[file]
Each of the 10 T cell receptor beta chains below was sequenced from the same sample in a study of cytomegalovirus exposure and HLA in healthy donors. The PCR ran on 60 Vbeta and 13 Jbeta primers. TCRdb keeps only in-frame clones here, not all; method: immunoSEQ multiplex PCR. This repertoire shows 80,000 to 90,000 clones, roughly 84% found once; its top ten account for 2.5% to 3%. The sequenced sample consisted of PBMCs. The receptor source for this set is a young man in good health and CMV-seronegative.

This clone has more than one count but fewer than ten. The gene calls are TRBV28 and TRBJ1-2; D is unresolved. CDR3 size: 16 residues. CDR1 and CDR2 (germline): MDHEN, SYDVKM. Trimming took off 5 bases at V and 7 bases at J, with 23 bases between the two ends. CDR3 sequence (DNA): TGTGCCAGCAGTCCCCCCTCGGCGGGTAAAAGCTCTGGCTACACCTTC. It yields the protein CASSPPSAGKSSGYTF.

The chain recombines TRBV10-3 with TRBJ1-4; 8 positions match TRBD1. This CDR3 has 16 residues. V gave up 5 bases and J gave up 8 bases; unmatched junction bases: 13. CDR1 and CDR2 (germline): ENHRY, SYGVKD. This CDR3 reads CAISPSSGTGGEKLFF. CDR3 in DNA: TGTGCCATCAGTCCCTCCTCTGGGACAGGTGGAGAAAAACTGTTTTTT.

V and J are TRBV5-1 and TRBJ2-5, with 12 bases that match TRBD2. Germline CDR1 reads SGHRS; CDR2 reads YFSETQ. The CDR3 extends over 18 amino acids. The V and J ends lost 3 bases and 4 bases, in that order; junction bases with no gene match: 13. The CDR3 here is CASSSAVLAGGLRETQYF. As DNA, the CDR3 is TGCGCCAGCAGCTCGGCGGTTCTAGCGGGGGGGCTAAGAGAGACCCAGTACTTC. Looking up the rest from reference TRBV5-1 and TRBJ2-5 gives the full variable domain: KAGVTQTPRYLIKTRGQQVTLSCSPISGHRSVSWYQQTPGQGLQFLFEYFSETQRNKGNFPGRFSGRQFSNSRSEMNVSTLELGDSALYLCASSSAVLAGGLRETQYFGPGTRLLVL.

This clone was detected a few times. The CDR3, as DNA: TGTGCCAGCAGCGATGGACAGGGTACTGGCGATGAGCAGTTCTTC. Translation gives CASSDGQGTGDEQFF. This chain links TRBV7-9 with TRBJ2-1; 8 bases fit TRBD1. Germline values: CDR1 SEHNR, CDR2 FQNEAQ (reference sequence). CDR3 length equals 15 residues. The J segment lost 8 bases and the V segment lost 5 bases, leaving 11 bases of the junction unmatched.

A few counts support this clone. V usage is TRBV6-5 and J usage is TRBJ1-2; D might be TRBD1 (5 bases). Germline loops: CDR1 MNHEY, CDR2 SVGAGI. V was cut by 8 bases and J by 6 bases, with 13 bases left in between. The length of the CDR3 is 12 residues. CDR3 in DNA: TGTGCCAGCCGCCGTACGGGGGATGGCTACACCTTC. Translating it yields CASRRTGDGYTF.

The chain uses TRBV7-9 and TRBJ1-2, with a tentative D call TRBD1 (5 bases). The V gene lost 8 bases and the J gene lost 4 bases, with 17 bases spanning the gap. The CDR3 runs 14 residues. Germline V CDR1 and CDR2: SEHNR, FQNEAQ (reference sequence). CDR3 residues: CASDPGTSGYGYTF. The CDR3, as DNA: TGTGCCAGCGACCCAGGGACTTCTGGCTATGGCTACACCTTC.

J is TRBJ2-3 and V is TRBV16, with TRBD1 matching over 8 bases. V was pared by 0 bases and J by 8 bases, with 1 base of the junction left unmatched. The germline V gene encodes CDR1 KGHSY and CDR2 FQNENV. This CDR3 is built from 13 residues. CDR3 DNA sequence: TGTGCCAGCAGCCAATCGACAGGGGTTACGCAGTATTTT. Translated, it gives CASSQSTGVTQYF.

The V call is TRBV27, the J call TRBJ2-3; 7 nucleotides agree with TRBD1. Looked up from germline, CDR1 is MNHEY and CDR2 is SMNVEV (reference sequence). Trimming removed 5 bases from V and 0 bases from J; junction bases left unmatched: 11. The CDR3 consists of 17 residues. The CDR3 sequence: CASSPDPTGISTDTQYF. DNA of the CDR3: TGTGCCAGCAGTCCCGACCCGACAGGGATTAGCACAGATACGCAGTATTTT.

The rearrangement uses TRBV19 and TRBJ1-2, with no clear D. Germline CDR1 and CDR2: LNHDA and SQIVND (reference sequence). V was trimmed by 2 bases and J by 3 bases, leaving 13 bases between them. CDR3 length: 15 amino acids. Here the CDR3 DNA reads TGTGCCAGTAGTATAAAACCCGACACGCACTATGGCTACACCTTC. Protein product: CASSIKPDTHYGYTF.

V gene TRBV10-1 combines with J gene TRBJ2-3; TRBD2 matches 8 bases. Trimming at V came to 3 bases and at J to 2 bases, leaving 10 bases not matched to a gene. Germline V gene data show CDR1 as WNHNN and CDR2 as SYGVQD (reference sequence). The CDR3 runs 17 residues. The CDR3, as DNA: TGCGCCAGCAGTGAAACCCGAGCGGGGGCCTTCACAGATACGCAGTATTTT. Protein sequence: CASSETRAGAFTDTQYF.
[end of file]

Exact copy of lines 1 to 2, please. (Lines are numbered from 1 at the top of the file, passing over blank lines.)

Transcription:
Each of the 10 T cell receptor beta chains below was sequenced from the same sample in a study of cytomegalovirus exposure and HLA in healthy donors. The PCR ran on 60 Vbeta and 13 Jbeta primers. TCRdb keeps only in-frame clones here, not all; method: immunoSEQ multiplex PCR. This repertoire shows 80,000 to 90,000 clones, roughly 84% found once; its top ten account for 2.5% to 3%. The sequenced sample consisted of PBMCs. The receptor source for this set is a young man in good health and CMV-seronegative.

This clone has more than one count but fewer than ten. The gene calls are TRBV28 and TRBJ1-2; D is unresolved. CDR3 size: 16 residues. CDR1 and CDR2 (germline): MDHEN, SYDVKM. Trimming took off 5 bases at V and 7 bases at J, with 23 bases between the two ends. CDR3 sequence (DNA): TGTGCCAGCAGTCCCCCCTCGGCGGGTAAAAGCTCTGGCTACACCTTC. It yields the protein CASSPPSAGKSSGYTF.